High in the Andean mountains, they continue to weave the time-honored designs of their ancestors. Peru is known for it’s soaring ridges, vibrant textiles, and ruins of civilizations past. Awe-inspiring and thrilling for visitors to explore, these things aren’t just part of the scenery and the culture here. These are meaningful, spiritual aspects of the Andean worldview of a cosmos that is connected and conscious. And textile art is held as a symbol of that connectedness to the world, nature, and people.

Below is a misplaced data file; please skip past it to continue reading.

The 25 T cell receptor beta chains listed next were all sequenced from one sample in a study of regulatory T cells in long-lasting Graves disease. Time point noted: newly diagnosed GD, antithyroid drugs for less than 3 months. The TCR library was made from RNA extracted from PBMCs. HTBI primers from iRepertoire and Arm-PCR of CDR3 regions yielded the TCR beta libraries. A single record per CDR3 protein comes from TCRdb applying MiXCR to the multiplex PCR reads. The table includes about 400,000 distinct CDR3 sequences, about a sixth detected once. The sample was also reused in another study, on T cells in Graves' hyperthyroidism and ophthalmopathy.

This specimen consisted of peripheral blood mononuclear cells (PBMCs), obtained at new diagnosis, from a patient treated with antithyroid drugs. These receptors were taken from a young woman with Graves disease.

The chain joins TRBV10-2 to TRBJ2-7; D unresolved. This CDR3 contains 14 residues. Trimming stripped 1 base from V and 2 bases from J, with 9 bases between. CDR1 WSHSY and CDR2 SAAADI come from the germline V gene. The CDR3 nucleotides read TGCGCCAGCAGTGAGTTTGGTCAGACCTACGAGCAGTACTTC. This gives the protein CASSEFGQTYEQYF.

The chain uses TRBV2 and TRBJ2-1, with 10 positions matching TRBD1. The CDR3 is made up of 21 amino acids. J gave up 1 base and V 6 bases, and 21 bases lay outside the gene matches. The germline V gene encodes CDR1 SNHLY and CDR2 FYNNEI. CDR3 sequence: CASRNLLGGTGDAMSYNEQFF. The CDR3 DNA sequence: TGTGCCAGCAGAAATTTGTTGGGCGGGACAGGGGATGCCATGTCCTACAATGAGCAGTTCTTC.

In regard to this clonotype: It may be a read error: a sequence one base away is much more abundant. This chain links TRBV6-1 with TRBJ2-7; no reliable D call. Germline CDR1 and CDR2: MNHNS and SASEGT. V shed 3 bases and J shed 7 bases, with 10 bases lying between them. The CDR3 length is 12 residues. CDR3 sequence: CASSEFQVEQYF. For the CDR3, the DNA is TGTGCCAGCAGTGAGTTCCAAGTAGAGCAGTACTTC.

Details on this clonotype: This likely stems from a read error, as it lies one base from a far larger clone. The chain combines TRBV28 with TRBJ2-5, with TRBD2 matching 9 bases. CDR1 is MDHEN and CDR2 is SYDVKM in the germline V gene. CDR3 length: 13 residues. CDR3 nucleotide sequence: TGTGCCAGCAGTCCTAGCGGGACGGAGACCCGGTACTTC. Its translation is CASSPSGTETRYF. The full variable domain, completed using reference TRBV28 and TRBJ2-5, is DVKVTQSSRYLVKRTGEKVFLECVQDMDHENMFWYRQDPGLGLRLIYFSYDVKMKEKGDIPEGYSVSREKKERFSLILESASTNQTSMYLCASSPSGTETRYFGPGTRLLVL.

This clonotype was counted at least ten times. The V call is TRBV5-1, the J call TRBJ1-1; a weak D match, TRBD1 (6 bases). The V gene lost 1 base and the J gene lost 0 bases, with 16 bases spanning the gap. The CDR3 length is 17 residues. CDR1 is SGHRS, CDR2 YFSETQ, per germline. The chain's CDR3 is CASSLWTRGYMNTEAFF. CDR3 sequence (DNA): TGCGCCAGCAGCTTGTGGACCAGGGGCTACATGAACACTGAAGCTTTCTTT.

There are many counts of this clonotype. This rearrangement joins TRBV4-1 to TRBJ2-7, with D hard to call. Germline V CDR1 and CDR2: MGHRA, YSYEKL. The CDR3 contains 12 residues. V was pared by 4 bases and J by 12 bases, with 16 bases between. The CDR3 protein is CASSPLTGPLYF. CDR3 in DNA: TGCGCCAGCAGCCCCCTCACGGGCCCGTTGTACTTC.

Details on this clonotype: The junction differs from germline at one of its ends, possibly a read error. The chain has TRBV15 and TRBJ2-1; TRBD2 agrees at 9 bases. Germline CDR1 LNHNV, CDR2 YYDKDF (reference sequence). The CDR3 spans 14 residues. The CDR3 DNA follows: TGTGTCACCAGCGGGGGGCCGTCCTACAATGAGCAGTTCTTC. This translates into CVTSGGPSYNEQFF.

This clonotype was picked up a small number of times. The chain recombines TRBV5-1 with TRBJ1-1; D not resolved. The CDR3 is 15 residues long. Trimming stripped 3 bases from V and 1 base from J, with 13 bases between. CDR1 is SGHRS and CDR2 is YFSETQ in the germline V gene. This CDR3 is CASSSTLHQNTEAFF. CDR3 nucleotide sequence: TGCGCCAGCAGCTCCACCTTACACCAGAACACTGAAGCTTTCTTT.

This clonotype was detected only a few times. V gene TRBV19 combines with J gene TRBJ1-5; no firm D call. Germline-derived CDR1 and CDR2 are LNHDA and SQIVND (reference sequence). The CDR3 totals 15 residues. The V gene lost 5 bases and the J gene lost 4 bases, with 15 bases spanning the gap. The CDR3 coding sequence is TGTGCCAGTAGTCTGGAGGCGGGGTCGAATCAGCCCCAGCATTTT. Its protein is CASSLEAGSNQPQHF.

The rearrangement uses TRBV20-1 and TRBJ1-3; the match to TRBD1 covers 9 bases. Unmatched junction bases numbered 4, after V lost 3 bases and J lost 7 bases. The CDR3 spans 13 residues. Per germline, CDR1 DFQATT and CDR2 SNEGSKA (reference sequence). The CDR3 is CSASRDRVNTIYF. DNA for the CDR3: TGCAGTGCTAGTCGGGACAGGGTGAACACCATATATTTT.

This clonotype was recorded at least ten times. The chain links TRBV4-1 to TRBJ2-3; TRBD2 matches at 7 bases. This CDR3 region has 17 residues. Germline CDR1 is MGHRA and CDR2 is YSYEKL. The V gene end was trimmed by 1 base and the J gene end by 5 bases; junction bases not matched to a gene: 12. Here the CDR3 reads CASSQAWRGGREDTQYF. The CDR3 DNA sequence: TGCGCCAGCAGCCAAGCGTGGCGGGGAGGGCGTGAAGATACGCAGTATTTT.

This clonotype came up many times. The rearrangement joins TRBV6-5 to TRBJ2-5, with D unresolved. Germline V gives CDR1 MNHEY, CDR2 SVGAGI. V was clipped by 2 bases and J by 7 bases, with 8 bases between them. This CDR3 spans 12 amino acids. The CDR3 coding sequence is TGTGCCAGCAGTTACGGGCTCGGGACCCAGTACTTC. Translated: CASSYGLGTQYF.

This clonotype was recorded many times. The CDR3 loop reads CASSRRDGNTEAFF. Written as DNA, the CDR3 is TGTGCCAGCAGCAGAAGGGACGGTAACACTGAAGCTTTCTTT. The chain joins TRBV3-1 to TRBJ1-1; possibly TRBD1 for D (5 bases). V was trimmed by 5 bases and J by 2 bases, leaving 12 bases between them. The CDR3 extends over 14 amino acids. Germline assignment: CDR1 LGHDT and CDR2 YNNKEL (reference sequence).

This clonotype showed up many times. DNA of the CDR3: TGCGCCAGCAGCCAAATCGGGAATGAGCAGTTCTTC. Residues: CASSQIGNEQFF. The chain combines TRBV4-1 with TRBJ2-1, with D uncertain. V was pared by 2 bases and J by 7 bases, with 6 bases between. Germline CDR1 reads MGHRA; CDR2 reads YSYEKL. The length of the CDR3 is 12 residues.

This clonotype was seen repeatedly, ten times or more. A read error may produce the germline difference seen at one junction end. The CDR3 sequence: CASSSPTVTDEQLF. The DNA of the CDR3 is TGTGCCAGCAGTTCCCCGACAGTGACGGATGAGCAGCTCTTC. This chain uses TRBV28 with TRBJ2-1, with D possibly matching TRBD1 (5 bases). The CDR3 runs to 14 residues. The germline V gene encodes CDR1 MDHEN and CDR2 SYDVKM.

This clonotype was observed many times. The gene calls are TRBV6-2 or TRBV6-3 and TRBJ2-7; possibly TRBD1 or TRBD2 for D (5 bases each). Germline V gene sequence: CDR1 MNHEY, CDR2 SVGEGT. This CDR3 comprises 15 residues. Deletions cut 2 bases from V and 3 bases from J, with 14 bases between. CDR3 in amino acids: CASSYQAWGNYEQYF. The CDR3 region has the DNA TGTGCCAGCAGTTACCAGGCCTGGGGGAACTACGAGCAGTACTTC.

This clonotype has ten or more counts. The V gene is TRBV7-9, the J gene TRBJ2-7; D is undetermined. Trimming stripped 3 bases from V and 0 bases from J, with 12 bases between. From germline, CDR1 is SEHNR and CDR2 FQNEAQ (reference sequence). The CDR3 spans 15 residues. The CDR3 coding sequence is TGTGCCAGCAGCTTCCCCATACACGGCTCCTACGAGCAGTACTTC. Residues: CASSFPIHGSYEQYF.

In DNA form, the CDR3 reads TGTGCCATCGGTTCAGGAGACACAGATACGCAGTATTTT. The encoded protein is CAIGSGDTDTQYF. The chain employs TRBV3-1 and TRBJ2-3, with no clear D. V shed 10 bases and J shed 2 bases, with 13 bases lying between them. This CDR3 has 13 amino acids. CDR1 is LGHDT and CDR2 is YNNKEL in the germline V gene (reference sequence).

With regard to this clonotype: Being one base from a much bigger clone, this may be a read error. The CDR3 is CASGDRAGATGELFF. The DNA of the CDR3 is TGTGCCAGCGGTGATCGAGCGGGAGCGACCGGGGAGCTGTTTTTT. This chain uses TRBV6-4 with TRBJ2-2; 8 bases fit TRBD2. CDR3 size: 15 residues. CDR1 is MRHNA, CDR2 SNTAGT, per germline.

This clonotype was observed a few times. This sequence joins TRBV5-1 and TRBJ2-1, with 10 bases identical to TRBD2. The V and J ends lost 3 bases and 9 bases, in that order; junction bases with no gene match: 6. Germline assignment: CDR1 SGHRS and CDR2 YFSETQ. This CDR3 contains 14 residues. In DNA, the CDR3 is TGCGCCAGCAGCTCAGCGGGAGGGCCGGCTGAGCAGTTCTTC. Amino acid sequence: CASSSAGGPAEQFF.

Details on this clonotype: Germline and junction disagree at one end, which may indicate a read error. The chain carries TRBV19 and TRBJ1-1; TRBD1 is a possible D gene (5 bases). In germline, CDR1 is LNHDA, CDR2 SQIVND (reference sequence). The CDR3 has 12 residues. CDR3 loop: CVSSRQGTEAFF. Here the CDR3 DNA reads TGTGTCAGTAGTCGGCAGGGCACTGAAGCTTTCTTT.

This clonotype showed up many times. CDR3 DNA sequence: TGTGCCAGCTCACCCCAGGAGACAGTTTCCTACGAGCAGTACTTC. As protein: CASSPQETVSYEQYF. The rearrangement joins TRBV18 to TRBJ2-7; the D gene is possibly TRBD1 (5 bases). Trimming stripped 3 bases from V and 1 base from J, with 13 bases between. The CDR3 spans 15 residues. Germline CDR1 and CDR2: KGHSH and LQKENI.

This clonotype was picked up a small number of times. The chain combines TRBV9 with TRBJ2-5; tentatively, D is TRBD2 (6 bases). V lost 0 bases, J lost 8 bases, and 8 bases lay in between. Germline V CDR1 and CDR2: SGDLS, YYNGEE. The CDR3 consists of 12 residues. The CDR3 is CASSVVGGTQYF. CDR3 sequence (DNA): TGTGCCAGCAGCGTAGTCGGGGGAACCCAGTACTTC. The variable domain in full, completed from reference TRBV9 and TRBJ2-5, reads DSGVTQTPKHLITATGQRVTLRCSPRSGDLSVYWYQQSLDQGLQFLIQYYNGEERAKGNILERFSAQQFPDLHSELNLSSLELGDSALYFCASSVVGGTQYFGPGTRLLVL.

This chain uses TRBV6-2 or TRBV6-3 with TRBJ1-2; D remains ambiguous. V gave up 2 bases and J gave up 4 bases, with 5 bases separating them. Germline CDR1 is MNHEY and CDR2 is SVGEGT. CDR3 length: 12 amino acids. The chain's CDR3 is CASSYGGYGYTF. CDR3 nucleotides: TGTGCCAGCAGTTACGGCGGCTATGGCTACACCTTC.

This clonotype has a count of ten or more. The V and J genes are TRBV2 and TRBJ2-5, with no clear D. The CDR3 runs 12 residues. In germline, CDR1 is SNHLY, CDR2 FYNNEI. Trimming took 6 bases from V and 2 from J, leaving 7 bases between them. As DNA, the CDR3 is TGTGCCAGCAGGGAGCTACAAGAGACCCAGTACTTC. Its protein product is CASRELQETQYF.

Weaving started in the Andes of Peru as far back as 8,000 BC, first using plant fibers and later, with the domestication of livestock, developed into softer, warmer wool and alpaca apparel. Using the same fiber sources, natural dyeing processes, and weaving techniques today, textiles are now used as apparel, blankets, rugs, and market goods. But local markets are small and competitive, and traveling to larger markets in the cities is time-consuming and costly. Rimanku was created as a way to overcome this economic barrier. By forming an organized cooperative, the weavers are able to offer their handcrafted work to the larger global marketplace, generating more and consistent income while continuing to care for their children and livestock. They’re able to stay in their homes as they work, which means their families and community remain unified and strong. And they’re able to teach these centuries-old techniques to their daughters with pride, dignity, and promise of a more secure future. In addition to paying above fair wages for their work, 10% of every Rimanku sale will be invested in education and health care for the artisans and their families.